Getting the Most Out of Your 401(k)

Getting the Most Out of Your 401(k)

Your 401(k) plan's ultimate size is primarily a function of two factors - how much you contribute and how much you earn. Of course, you know you should contribute the maximum amount possible ($17,500 in 2014). But what steps should you take to maximize your returns? Consider these tips: Take advantage of employer matching contributions. Contribute at least enough to take full advantage of any matching contributions. You simply lose the money if you don't use it. A 50% match on your...more

Is Your 401(k) Plan Enough?

Is Your 401(k) Plan Enough?

For the vast majority of workers, a 401(k) plan may be the only retirement plan offered by employers. If you won't receive a traditional pension benefit from your employer, will a 401(k) plan be enough to fund your retirement? Answering that question is difficult because the 401(k) plan has only been around for 20 years, so no current retirees have saved in a 401(k) plan for their entire working career. However, the Employee Benefit Research Institute (EBRI) conducted a study to determine...more

What Are Roth 401(k)s?

What Are Roth 401(k)s?

Effective January 1, 2006, 401(k) plans now have the option to offer Roth 401(k)s. The Roth 401(k) is patterned after the Roth individual retirement account (IRA) - contributions are made from after-tax earnings that grow tax free and qualified distributions are withdrawn tax free. However, there are some significant differences between Roth 401(k)s and Roth IRAs: Eligibility Employees eligible for their employer's 401(k) plan are also eligible for a Roth 401(k). There are no income...more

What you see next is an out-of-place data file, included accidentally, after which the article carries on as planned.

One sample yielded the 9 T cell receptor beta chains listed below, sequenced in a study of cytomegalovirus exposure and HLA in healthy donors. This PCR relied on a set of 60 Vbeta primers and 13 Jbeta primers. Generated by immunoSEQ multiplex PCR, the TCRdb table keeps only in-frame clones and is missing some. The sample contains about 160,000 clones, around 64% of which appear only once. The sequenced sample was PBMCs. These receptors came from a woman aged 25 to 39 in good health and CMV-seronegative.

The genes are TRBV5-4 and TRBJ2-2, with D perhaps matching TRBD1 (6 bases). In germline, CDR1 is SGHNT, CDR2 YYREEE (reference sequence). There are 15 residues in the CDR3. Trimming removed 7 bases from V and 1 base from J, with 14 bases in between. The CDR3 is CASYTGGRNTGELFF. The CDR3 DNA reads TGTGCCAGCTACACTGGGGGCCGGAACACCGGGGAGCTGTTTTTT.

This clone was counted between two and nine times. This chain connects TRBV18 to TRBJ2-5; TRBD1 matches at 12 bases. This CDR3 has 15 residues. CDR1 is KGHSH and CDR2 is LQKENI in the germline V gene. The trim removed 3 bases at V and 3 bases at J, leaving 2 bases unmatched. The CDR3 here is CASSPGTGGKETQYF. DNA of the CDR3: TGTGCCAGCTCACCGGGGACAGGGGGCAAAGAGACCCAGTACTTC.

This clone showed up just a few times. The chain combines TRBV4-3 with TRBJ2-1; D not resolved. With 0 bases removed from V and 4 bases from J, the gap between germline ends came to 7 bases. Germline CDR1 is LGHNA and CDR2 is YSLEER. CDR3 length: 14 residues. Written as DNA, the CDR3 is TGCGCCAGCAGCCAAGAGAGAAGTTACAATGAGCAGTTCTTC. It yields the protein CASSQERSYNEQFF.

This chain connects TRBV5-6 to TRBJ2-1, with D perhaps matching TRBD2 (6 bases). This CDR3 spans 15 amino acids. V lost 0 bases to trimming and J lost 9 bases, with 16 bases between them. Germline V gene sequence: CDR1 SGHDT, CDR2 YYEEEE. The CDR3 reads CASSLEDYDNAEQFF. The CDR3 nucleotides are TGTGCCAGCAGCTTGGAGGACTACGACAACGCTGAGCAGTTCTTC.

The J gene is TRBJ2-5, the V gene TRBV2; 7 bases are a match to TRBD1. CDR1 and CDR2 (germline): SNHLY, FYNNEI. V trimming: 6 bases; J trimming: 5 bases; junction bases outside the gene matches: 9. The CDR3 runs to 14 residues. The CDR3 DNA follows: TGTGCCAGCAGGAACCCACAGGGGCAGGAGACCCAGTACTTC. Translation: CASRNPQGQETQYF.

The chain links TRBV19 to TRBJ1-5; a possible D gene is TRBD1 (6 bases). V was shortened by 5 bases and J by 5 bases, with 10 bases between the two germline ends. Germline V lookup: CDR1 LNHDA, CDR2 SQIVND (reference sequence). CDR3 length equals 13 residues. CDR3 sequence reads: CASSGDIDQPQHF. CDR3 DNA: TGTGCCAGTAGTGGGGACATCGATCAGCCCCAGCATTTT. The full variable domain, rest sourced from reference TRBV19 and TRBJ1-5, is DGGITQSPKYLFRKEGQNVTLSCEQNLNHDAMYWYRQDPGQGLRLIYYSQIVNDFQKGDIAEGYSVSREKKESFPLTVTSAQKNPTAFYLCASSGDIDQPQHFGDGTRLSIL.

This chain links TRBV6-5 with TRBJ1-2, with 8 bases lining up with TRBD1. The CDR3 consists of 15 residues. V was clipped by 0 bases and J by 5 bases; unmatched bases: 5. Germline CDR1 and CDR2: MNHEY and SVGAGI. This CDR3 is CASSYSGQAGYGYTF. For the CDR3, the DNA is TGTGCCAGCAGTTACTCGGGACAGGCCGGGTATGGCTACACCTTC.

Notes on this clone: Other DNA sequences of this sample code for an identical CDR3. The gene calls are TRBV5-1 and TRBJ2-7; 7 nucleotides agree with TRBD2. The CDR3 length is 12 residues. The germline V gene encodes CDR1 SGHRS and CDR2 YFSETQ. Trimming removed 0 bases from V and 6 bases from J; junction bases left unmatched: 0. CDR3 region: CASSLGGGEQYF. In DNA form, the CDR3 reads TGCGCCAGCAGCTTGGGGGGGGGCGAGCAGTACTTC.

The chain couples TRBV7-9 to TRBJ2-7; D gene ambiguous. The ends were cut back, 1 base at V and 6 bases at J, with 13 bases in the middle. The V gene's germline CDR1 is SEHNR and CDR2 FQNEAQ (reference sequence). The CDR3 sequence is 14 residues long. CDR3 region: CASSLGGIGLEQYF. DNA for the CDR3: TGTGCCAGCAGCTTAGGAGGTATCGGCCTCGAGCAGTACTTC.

Don't Overload Your 401(k) with Company Stock

Don't Overload Your 401(k) with Company Stock

Your 401(k) may be a great retirement-savings vehicle. Your earnings grow on a tax-deferred basis, and you typically fund your plan with pretax dollars, so your contributions can lower your annual taxable income. Plus, you may even get an employer match. But if you're really going to get the most out of your 401(k), you will need to pay close attention to your investment mix and change it at the right times. And now may be a particularly good time to review your 401(k) for possible moves in...more

To

To "Roth" Your 401(k) Contributions or Not

Beginning January 1, 2006 employers have the opportunity to offer a new 401(k) option aimed at decreasing your tax burden during your retirement years. Starting in 2006, 401(k) plans will be permitted to allow employees to designate their contributions as 'Roth' contributions. If offered, your decision whether or not to contribute to the new option ' known as a Roth 401(k) ' will require the same considerations as to whether or not to contribute to a regular IRA or a Roth IRA (with the...more

Top 12 Mistakes 401k Investors Make

Top 12 Mistakes 401k Investors Make

Mistake #1: Thinking the 401k is a "free account" Today's 401k accounts are mainly made up of mutual funds. Unfortunately, most investors have no clue as to how much their 401k costs them. We first need to learn what the fees are. Mutual fund fees come in four flavors: Annual expense fees - These can be found in the prospectus. They pay the fund manager, and can vary substantially. 12b-1 fees - Again, these can be found in the prospectus; they pay for the fund's advertising. Generally,...more

A New Option for Tax-Free Retirement Income

A New Option for Tax-Free Retirement Income

It's nice to see another tax-savings option available-one that provides tax-free withdrawals after you retire. This one became available on January 1 and combines parts of two popular plans, a 401(k) and a Roth IRA. Called the Roth 401(k), it allows employees to designate their contributions as Roth contributions and offers a significantly higher annual contribution than the Roth IRA. The Roth 401(k) allows for a maximum annual contribution of up to $20,000 in the 2006 tax year versus just...more